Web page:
Is a New and Improved Flu Vaccine on the Way?

Modernizing the flu shot


October 24, 2019 

The unpopular flu shot

You’ve probably seen the signs, or read the social media posts or heard the commercials: it’s time to get your flu shot. But you’re also probably familiar with the complaint: people who get flu shots can still get the flu, but the symptoms aren’t as severe. Well, take heart. The National Institute of Allergy and Infectious Diseases (NIAID) is leading a massive national effort to improve and modernize flu shots. And the Duke Human Vaccine Institute is part of the effort. It just received three research contracts from NIAID, with an initial award of roughly $29.6 million to help with the effort. If all of the options on the contracts are picked up, total funding could top $400 million over seven years, making it the largest federal multi-contract award supporting one program in Duke’s history.

Duke's effort to improve the flu vaccine

YDuke is the only institution to receive a contract to work on all three phases of the vaccine project. “The Duke Human Vaccine Institute has established a niche working on very difficult vaccines and scientific problems that are not easily solvable outside the context of team science,” said Barton Haynes, M.D., director of the Duke Human Vaccine Institute (DHVI). “Our experience in HIV and in other vaccines leads directly to our being able to join the universal flu vaccine effort and impact it immediately."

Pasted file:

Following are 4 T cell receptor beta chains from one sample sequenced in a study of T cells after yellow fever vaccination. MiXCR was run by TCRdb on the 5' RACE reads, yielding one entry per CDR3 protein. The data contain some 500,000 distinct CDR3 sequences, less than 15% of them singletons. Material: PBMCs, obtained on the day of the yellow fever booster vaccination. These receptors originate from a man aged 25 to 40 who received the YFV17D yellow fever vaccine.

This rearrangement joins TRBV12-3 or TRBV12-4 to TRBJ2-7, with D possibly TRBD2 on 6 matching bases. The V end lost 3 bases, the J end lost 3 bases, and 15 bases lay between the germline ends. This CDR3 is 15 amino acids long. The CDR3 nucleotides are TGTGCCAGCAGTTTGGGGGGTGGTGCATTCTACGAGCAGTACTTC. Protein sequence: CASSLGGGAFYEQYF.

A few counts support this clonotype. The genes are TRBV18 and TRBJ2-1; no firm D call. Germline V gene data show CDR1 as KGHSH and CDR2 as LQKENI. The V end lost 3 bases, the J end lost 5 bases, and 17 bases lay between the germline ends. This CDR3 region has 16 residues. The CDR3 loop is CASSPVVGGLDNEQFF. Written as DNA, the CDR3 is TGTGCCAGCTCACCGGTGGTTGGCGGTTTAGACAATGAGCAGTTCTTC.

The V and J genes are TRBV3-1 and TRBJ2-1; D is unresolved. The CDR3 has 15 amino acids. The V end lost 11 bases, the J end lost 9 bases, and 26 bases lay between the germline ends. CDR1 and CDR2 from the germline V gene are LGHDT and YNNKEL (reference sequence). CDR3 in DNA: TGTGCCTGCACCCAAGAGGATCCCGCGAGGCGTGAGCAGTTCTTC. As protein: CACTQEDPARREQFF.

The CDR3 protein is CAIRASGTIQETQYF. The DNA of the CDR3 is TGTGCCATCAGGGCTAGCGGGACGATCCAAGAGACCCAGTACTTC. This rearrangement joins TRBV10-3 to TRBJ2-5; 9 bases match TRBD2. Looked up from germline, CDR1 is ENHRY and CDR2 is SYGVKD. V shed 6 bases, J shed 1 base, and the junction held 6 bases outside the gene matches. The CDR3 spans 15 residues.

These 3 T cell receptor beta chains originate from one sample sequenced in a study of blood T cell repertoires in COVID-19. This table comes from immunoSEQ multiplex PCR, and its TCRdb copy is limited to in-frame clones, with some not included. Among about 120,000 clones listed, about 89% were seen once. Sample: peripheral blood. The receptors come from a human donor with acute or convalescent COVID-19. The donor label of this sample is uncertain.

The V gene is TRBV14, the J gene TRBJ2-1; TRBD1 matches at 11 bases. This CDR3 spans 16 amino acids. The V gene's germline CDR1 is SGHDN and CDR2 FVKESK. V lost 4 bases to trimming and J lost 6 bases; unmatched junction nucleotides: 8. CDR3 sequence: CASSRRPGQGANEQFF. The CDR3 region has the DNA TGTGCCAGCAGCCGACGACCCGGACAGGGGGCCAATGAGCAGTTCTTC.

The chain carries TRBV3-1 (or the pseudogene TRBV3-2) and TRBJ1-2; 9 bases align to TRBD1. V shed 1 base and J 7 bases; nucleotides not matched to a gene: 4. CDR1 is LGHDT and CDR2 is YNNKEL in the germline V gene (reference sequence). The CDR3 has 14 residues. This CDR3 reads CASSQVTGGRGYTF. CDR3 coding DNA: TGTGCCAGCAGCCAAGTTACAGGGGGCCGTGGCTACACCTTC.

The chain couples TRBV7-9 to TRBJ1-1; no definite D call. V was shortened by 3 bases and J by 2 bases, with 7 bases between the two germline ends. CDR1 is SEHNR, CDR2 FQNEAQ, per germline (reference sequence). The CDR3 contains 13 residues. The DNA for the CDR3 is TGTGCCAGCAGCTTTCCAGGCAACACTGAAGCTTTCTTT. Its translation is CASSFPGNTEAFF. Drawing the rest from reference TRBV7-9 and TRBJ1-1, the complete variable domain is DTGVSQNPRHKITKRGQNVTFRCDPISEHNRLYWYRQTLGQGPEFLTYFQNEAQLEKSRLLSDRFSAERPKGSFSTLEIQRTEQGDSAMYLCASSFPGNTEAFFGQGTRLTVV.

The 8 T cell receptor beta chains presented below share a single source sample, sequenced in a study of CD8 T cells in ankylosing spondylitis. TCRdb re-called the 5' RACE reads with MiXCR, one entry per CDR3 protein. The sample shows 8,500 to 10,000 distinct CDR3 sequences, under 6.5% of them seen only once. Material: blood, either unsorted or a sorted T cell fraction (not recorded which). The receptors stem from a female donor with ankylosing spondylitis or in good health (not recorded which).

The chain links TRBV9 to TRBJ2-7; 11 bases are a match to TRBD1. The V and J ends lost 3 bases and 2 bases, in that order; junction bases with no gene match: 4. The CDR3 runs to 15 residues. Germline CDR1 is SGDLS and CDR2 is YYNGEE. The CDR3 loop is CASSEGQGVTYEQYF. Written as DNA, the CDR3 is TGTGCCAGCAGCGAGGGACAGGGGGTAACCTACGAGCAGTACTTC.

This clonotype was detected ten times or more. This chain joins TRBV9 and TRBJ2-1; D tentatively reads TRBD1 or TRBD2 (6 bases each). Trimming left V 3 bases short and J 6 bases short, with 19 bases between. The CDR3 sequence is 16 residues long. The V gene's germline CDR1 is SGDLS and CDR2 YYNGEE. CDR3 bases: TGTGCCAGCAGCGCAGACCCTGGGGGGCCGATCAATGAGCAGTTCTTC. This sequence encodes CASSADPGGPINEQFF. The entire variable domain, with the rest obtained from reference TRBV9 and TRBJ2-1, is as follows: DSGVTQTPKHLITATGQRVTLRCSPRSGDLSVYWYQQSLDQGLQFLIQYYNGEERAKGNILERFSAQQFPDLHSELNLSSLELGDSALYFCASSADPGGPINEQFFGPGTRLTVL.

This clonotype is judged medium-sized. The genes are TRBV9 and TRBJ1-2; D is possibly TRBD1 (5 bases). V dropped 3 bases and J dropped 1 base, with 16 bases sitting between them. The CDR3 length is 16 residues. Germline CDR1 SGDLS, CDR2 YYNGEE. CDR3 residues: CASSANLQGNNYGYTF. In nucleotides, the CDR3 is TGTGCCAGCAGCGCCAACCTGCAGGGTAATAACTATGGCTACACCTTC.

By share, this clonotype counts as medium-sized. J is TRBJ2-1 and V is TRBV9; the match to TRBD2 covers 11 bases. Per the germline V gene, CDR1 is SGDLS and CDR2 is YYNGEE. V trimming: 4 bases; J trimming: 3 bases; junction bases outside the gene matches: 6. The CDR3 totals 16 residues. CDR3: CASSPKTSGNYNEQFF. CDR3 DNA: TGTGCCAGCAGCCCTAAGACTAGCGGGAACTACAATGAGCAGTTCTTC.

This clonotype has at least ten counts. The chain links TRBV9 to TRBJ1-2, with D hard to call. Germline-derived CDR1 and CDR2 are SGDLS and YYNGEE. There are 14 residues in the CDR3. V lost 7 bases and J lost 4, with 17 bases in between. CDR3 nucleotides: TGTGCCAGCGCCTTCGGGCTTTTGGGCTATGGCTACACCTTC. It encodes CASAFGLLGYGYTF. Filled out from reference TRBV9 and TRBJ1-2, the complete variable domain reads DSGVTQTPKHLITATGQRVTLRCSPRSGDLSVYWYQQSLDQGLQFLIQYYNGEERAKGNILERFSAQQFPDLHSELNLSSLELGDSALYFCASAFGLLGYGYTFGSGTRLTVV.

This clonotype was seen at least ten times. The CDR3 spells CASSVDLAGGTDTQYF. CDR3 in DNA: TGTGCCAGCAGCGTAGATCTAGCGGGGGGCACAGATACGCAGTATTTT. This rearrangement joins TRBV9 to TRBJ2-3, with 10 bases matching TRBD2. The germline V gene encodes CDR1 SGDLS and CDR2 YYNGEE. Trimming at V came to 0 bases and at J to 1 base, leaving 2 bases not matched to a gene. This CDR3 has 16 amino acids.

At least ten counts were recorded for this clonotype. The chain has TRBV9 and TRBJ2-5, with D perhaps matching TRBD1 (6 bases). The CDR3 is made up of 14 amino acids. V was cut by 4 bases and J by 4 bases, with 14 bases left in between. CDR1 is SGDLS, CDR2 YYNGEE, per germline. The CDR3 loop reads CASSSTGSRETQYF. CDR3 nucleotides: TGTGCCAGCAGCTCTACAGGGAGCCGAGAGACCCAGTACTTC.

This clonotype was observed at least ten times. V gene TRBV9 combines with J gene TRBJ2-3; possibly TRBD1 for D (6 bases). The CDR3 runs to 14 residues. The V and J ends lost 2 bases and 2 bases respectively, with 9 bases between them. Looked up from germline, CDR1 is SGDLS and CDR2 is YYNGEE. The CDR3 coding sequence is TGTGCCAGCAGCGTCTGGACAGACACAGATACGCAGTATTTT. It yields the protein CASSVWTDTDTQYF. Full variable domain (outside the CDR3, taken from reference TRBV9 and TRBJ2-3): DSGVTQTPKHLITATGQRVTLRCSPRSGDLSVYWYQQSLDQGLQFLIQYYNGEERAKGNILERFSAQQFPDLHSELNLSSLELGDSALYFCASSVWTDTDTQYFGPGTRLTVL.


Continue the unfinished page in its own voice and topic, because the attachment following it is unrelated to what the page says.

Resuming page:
The Duke team will study the three major aspects of a possible universal flu vaccine:
1. design and evaluate influenza vaccine approaches
2. manufacture and evaluate the safety and toxicity of vaccine platforms
3. conduct clinical trials for influenza vaccines

Current flu vaccines do not protect against all varieties of the virus and require new formulations each year. The vaccine is designed to protect against specific strains of the flu, which are based on predictions of what is likely to be circulating during flu season. A more universally protective vaccine could cut the toll of influenza, which kills 300,000 to 500,000 people worldwide each year and causes up to five million cases of severe infection, which can result in costly hospitalizations.

In addition to researching HIV and influenza, investigators at the DHVI conduct research to develop vaccines, therapeutics and diagnostics for tuberculosis, malaria, Ebola, cytomegalovirus, and the Zika flavivirus.

—Frank Graff 

 Frank Graff is a producer/reporter with UNC-TV, focusing on Sci NC, a broadcast and online science series.